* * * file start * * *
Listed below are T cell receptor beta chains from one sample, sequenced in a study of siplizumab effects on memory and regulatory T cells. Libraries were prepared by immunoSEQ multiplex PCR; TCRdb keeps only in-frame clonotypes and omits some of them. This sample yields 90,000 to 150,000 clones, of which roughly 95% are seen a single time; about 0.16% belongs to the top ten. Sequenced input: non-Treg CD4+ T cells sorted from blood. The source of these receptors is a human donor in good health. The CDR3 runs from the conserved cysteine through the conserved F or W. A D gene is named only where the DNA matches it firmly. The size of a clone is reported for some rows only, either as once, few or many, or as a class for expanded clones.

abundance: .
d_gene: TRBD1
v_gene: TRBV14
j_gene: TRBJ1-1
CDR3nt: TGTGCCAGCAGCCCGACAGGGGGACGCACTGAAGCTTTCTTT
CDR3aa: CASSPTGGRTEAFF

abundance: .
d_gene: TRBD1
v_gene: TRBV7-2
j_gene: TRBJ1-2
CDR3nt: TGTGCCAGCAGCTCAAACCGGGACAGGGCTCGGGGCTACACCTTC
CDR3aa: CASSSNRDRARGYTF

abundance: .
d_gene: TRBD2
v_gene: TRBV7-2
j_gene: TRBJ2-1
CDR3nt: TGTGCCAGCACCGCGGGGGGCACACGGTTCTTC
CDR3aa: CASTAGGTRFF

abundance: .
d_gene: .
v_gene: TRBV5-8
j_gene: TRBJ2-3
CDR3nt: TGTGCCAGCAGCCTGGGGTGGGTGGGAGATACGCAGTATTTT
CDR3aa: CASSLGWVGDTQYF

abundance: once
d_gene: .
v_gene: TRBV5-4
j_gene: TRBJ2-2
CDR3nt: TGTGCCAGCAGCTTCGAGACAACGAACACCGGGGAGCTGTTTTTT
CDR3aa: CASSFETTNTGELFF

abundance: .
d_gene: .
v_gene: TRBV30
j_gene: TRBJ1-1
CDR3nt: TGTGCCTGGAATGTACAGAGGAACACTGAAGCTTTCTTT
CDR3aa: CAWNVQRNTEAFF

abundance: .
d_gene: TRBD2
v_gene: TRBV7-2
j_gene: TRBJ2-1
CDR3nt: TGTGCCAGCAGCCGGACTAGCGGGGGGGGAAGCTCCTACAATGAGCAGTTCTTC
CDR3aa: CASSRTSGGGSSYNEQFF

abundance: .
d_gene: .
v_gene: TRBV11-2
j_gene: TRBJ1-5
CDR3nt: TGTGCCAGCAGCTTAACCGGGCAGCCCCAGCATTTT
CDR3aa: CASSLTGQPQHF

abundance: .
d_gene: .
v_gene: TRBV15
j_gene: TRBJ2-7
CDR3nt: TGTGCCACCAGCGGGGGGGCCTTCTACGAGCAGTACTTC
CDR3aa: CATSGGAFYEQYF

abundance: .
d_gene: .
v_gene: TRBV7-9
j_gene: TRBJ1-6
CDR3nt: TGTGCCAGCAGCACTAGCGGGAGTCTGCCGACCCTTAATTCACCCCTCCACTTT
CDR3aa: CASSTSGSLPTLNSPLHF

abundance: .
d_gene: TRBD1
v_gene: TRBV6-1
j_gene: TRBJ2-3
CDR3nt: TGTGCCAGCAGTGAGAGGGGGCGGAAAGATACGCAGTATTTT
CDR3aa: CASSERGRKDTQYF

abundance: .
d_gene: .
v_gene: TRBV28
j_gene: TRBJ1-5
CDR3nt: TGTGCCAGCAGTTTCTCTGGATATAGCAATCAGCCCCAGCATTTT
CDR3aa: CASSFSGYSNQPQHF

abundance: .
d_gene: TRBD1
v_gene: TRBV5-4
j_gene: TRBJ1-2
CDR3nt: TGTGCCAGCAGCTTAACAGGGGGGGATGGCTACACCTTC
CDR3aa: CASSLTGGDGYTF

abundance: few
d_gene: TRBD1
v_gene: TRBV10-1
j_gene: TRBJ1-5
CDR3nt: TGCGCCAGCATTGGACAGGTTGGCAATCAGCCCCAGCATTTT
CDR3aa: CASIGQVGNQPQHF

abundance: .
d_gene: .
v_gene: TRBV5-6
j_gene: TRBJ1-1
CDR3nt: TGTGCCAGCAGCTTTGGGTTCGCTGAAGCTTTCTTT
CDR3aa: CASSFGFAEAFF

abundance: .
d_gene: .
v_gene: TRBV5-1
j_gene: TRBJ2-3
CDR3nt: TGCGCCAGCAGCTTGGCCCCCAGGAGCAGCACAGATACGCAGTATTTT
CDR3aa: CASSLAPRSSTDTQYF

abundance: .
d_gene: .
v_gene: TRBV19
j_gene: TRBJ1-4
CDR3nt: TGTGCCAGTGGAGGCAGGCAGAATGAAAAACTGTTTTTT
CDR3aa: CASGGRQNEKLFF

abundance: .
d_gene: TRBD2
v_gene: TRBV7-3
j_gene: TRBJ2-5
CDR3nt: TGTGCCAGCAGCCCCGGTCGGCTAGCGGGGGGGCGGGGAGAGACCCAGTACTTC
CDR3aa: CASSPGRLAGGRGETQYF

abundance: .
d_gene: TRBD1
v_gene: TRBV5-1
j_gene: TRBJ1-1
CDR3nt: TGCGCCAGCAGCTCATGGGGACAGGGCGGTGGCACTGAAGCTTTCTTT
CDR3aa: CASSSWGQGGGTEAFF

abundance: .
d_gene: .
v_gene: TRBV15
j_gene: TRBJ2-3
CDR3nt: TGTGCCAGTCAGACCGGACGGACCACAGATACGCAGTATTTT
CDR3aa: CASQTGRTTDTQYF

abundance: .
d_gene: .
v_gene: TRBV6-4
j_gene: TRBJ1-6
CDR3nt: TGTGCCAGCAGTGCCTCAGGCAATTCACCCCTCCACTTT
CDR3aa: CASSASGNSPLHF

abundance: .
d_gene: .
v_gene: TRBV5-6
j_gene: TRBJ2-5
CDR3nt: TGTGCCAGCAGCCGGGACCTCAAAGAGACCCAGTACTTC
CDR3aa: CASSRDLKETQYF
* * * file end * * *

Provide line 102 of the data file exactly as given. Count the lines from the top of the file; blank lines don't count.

CDR3nt: TGTGCCAGTGGAGGCAGGCAGAATGAAAAACTGTTTTTT